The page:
Despite a renewed peace deal signed in February, armed groups continue to commit atrocities.

The Central African Republic (CAR)’s Special Criminal Court is deciding which cases it will begin hearing, eight months after its inauguration in Bangui, Radio France Internationale reports. The cases include human rights abuses and violations of international humanitarian law – including war crimes and genocide – committed since 2003.

“By the end of [2020], the examination of the first cases could end and result in trials,” court president Michel Louanga said during a news conference.

The United Nations (UN) and European Union (EU)-backed court was inaugurated in October 2018 to look into abuses in the CAR, considered one of the most unstable countries in the world.

Prosecutor Toussaint Muntazini said the court has instituted three cases, while four other cases are in their beginning stages. No specifics on what cases are being examined have been revealed, however.

“Given the sensitive nature of the investigations as well as the unstable nature of security throughout the national territory, the highest level of confidentiality is needed,” said the court.

“Those who have committed bloody crimes must appear before national and international justice,” said Justice Minister Flavien Mbata.

Twenty-five judges will preside over the court, including 13 Central Africans and 12 foreigners. The UN and EU created the €61m budget for the court.

Although the former French colony had already been unstable since longtime president Francois Bozize came to power through a 2003 coup, after he was deposed in 2013 by Seleka rebels, reports of human rights abuses grew.

The UN published a report in 2017 that characterised some of “the most abominable kind” of crimes, carried out between 2003 and 2015 by various rebel groups throughout the country.

A breakthrough earlier in 2019 was the eighth peace deal since 2013, signed by 14 armed groups in Khartoum, Sudan.

The country has been at the mercy of armed groups who are aiming to control the gold, diamond, and oil resources, causing widespread internal displacement of more than 650,000 people. After a period of internal displacement, some 27,000 people have fled to neighbouring countries, including Chad.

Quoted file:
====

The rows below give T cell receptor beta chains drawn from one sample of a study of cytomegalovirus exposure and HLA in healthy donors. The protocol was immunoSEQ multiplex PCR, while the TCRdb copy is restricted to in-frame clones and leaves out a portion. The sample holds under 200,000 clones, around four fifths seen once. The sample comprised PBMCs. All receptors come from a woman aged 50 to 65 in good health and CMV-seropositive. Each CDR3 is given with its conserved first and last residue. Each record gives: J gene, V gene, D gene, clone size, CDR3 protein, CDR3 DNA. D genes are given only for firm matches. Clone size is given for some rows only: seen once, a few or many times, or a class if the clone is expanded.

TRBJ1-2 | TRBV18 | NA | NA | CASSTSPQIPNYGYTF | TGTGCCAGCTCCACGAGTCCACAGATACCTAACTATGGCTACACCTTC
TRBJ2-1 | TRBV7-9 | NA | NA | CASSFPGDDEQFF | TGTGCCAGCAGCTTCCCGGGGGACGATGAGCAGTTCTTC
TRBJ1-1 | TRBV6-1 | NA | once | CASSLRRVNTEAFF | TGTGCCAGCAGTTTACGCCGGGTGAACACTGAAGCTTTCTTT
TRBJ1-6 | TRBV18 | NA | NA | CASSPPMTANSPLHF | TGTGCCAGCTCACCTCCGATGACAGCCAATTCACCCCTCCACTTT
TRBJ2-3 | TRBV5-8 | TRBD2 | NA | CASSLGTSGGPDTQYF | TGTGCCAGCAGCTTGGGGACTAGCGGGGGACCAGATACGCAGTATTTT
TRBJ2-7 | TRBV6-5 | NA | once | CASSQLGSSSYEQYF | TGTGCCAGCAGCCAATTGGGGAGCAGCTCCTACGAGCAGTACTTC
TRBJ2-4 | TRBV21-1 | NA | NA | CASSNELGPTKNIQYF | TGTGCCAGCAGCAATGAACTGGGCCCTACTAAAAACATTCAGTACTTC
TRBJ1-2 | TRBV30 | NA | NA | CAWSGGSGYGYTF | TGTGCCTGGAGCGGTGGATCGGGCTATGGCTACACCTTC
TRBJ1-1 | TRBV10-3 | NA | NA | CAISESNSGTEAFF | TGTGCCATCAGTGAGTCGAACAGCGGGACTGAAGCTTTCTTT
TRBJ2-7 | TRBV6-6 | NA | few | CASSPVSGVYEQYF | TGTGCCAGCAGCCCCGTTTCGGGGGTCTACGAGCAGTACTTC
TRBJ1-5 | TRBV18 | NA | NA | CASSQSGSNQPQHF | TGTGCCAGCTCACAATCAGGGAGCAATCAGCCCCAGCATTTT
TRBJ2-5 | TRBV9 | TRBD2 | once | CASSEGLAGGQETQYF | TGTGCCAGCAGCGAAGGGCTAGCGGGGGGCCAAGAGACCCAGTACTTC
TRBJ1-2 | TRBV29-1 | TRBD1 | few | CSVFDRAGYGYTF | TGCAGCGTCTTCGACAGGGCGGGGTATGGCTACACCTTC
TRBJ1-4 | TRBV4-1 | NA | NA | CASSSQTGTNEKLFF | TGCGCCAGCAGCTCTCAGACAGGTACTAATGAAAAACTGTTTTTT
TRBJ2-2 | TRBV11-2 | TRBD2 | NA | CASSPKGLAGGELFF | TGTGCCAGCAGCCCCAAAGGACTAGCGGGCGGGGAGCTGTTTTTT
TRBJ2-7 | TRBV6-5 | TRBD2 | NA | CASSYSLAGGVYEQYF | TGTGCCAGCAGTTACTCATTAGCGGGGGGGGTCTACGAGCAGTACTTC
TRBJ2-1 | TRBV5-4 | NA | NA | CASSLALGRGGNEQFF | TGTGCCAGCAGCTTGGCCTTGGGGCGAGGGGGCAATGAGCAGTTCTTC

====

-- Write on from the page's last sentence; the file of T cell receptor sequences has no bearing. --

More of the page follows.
CAR children
“Child-friendly spaces” like this one to the north of the country provide a sanctuary and some safety from violence. Image: CC 2013

Although the government, armed groups and civil society representatives are all taking part in the process that followed the signing of the new peace deal in February, civilians continue to suffer daily acts of violence, the top UN official in the country told the Security Council on June 20th.

In a briefing, Mankeur Ndiaye, head of the UN Mission to the country, MINUSCA, made reference to the “cowardly killing” of 39 people by members of the “3R” armed group – one of the signatories to the accord – in the Ouham-Pendé region of the country on May 21st, which led to some 12,000 people being displaced from their homes, according to the UN news service.

Following a joint mission of the UN, African Union (AU) and Economic Community of Central African States (ECOWAS), the leader of the 3R group committed to collaborate with the investigations into the killings.

MINUSCA, Ndiaye told the Council, also launched a military operation in western CAR, designed to improve the protection of the civilian population, prevent new attacks or reprisals and stop armed activity in the region.

Following the operation, three members of 3R were arrested in connection with the May 21st killings. Nevertheless, he continued, the security situation remains fragile, with between 50 and 70 violations of the peace accord reported every week. These include violence against civilians, illegal taxes, and the occupation of public buildings.

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Find out more in the Africa Research Bulletin:

Central African Republic: Village Massacres
Political, Social and Cultural series
Vol. 56, Issue 5 – June 2019

Central African Republic: Peace Accord
Political, Social and Cultural series
Vol. 56, Issue 4 – May 2019

Central African Republic: New Inclusive Cabinet
Political, Social and Cultural series
Vol. 56, Issue 3 – April 2019

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